- The Scandinavian sleep method allows you to still sleep with your partner, but calls for separate bedding to reduce sleep disturbances.
- Having separate top sheets and covers can improve sleep quality by allowing each partner to customize to their sleep preferences.
- Sleep disturbances decrease deep sleep quality, which may contribute to chronic disease risk.
Sleep is critical for overall health, and yet adults in the United States don’t get nearly enough of it. Could your current sleeping arrangement with your partner be to blame (1)? And could the Scandinavian sleep method help?
Couples who are tired of fighting over the covers are taking action to resolve their sleep-disrupting tussles. According to a survey released last month by the American Academy of Sleep Medicine, one third of couples opted for a “sleep divorce,” meaning both partners have their own bed or sleep space (2).
But the Scandinavian sleep method may be the solution for couples in need of better quality Zs—and it doesn’t call for a bedroom breakup.
What is the Scandinavian Sleep Method?
The Scandinavian sleep method—popularized in countries like Sweden, Denmark, and Norway—is simple: You and your bed partner sleep on the same mattress and fitted sheet, but with separate top bedding (duvets, sheets, blankets).
One potential downside to this method is that you’ll have to wash twice the amount of bedding—but for better sleep, it might be worth the extra laundry.
Should I Try It?
“The Scandinavian sleep method is best for people who sleep in the same bed with a partner, but who may be easily disturbed by their partner’s movement at night,” says neuroscientist Chelsie Rohrscheib, Ph.D.
However, this method won’t remedy all bed-sharing problems. If your partner struggles with snoring or uses a CPAP machine for sleep apnea, the noise may still disturb your Zs. In that case, you may want to snag some sleep-safe noise-canceling earbuds.
This method may also prove difficult if you’re splitting a smaller mattress, as double duvets may not fit on the bed.
About the Expert:
Chelsie Rohrscheib, Ph.D., is a neuroscientist and sleep expert at Wesper, a sleep testing company. She specializes in sleep apnea and sleep genetics, and provides sleep consultations.
Scandinavian Sleep Method Benefits
Fewer sleep disturbances
If you’re in a relationship, you know a restful night of sleep can easily be interrupted by a heated battle for the covers. Or, maybe your partner routinely twists and turns in their sleep, ripping you out of toasty warmth and making it nearly impossible to get quality shuteye.
“Tugging on blankets can be very disruptive to sleep for some people,” Rohrscheib says. “The Scandinavian sleep method reduces sleep disturbances when one partner is moving or changing positions.”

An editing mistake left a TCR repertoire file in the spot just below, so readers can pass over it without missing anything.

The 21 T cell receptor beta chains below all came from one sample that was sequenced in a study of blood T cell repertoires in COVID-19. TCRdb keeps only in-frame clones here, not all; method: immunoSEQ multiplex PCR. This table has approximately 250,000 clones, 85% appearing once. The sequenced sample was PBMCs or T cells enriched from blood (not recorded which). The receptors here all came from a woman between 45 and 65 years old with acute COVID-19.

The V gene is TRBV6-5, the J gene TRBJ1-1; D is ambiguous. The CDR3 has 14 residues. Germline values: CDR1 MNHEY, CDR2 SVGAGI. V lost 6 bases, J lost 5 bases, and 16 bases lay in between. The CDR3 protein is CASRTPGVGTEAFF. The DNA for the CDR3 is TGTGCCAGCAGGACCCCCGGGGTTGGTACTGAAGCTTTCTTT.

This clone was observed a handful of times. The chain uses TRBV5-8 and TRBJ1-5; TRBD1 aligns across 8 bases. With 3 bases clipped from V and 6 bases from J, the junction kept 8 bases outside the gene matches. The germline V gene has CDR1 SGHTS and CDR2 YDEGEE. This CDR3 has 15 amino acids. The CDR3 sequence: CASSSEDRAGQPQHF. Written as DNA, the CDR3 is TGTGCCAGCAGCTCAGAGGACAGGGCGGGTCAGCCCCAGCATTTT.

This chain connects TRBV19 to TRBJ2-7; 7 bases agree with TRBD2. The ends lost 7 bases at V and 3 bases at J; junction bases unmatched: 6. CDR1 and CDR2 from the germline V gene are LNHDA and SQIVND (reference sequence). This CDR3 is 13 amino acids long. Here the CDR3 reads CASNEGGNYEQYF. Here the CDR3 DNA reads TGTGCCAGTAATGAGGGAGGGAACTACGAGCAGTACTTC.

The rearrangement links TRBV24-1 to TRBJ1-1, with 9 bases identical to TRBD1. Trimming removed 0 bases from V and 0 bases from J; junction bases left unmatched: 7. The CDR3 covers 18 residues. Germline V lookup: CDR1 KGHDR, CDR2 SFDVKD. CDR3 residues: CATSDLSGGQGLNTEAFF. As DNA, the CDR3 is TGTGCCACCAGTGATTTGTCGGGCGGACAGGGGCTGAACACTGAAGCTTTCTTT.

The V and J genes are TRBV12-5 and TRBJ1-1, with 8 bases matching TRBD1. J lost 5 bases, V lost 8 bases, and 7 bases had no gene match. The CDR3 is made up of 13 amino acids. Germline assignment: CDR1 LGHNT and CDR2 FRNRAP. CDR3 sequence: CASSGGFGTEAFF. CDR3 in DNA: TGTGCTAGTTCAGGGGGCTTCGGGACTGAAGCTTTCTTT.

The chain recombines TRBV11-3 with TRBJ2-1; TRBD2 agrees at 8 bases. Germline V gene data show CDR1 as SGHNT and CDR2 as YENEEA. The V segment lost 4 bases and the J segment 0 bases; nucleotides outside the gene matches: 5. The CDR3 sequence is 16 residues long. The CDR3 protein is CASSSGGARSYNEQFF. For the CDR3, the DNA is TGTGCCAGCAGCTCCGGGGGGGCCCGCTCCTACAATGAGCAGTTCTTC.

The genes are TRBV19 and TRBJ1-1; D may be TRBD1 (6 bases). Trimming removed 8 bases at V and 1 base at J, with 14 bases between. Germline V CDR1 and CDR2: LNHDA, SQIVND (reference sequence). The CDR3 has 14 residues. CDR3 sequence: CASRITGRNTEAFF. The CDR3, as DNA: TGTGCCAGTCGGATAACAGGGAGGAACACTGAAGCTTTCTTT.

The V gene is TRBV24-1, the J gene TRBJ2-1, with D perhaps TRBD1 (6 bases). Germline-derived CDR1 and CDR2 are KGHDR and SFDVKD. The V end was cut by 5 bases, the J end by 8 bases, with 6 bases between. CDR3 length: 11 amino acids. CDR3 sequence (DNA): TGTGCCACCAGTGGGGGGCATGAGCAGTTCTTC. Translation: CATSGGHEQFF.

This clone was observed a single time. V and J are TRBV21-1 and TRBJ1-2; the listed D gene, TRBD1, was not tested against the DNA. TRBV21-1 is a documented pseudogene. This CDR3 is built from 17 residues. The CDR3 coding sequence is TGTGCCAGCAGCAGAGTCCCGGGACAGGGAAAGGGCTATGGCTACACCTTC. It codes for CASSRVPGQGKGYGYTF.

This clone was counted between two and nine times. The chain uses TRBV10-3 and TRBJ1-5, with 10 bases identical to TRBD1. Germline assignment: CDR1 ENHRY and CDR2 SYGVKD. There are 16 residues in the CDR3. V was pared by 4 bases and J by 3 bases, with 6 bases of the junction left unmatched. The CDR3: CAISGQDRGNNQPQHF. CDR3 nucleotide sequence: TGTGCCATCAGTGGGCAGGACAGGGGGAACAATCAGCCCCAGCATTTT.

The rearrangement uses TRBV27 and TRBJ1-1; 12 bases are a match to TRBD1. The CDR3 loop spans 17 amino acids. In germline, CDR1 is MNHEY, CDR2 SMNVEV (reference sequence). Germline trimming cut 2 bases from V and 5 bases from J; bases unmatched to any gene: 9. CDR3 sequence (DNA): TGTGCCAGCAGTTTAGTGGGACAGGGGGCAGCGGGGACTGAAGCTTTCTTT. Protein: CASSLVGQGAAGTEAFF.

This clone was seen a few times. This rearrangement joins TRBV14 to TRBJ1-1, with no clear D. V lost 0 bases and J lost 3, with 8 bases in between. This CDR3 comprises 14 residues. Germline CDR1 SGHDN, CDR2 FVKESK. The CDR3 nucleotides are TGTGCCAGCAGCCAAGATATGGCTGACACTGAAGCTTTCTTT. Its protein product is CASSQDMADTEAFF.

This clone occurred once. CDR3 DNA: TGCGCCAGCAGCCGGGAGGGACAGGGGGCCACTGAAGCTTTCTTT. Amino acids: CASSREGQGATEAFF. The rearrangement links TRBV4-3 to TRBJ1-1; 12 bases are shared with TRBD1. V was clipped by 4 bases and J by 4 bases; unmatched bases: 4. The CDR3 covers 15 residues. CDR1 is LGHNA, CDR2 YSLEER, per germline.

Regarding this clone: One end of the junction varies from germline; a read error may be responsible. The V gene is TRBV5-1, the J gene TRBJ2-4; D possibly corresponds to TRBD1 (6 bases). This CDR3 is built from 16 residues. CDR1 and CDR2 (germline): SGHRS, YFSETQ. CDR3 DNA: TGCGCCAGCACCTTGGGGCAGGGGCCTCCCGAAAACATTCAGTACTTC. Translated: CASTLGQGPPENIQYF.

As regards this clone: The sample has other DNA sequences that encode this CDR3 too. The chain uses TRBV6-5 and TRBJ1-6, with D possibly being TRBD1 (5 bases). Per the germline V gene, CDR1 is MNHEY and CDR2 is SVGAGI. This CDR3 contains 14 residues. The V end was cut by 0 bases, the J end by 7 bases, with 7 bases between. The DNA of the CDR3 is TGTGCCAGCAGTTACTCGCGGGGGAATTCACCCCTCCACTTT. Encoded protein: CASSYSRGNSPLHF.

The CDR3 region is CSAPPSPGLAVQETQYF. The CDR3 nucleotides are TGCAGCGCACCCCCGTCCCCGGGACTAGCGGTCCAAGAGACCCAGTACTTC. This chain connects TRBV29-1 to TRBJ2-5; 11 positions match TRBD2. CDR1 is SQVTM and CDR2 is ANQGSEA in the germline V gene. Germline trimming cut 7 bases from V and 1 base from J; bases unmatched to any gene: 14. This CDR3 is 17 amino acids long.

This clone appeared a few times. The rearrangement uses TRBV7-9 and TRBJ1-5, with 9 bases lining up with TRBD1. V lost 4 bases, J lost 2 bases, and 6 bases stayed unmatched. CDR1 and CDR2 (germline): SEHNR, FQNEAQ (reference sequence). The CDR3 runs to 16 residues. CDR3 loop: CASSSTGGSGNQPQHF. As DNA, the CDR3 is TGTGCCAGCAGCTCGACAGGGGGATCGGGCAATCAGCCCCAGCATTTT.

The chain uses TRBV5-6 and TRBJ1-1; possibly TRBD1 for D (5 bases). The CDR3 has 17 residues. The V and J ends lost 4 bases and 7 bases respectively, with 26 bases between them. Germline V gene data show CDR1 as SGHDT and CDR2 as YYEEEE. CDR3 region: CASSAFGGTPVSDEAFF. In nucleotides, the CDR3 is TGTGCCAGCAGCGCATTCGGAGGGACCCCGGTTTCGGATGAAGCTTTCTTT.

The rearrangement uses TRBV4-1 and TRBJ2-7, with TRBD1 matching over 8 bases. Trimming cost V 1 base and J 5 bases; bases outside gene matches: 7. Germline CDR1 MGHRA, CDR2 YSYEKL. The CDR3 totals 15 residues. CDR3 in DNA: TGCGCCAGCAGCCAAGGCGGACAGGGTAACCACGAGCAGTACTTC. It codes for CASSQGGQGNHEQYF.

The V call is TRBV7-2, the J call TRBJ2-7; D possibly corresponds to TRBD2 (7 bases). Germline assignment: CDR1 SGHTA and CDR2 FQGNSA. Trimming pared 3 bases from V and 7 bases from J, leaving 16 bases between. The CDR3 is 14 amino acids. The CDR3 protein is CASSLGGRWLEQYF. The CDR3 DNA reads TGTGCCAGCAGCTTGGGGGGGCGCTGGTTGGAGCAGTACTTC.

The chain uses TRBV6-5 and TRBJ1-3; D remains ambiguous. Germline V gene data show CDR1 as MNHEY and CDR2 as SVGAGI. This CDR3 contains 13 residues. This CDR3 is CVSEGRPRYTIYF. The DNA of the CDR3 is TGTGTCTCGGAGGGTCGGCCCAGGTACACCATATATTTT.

These seemingly small sleep disruptions come with big health consequences. According to a 2017 review published in Nature and Science of Sleep (3), disrupted sleep can impact your stress response and make you cranky in the short-term.
Long term, sleep disturbances can contribute to your risk of cardiovascular disease, weight-related issues, metabolic syndrome, and type 2 diabetes. This is because regular disturbances can interrupt restorative sleep—called deep sleep—which plays a role in memory and cognitive function, hormone health, and overall well-being (4, 5).
You keep the benefits of partnered sleep
The Scandinavian sleep method still allows you to be in close proximity to your partner. While opting for separate beds can be tempting, sleeping in the same bed together may offer its own set of health benefits.
Research shows that snuggling your partner may decrease cortisol (stress hormone) and blood pressure, which can improve your stress levels and sleep quality (6). Just remember to curl up in your separate set of top covers when it’s time for sleep.
Bed-sharing with your partner may even improve REM sleep, a deep stage of the sleep cycle that supports brain function and emotional processing. According to a 2020 study, co-sleeping resulted not only in a 10 percent increase in REM, but also less fragmented REM overall (7).
You can sleep at your optimal temperature
While sleeping in cooler temperatures—specifically between 60 and 68 degrees Fahrenheit— can actually improve your sleep quality (8), sudden bursts of cold air (from a sheet being torn off your body) can easily pull you out of your sleep cycle.
Plus, partners often have different temperature preferences for sleep, according to the Sleep Foundation (9). A partner who runs hot can choose a thinner duvet and sleepers who prefer more warmth can layer accordingly. No compromise needed.
How to Try the Scandinavian Sleep Method
Choose the right bedding
“Instead of using one large blanket or comforter, each partner should select a smaller blanket that suits them,” Rohrscheib says. “Ideally, the blanket will be large enough to sleep comfortably, but not large enough to take over the entire bed.”
While most Scandinavian sleepers opt for two twin comforters, one Redditor in r/IKEA suggests picking up two twin XL comforters if you have a queen or king-sized mattress. This size provides additional vertical length, allowing the duvet to reach the end of the bed.
Pick the best material
Do you ever wake up in the middle of the night with the sweats? Or, do you shiver uncontrollably when the room drops below 70 degrees? To get the most out of the Scandinavian sleep method, you’ll want to select duvet covers that work with your individual sleep preferences.
A self-described hot sleeper on r/Bedding recommends lightweight cotton sheets and a linen duvet. They also avoid all plastic-based material, which they found traps heat and contributes to nighttime sweats. Another Redditor recommends a natural wool duvet insert to add an extra layer of insulation for cold sleepers.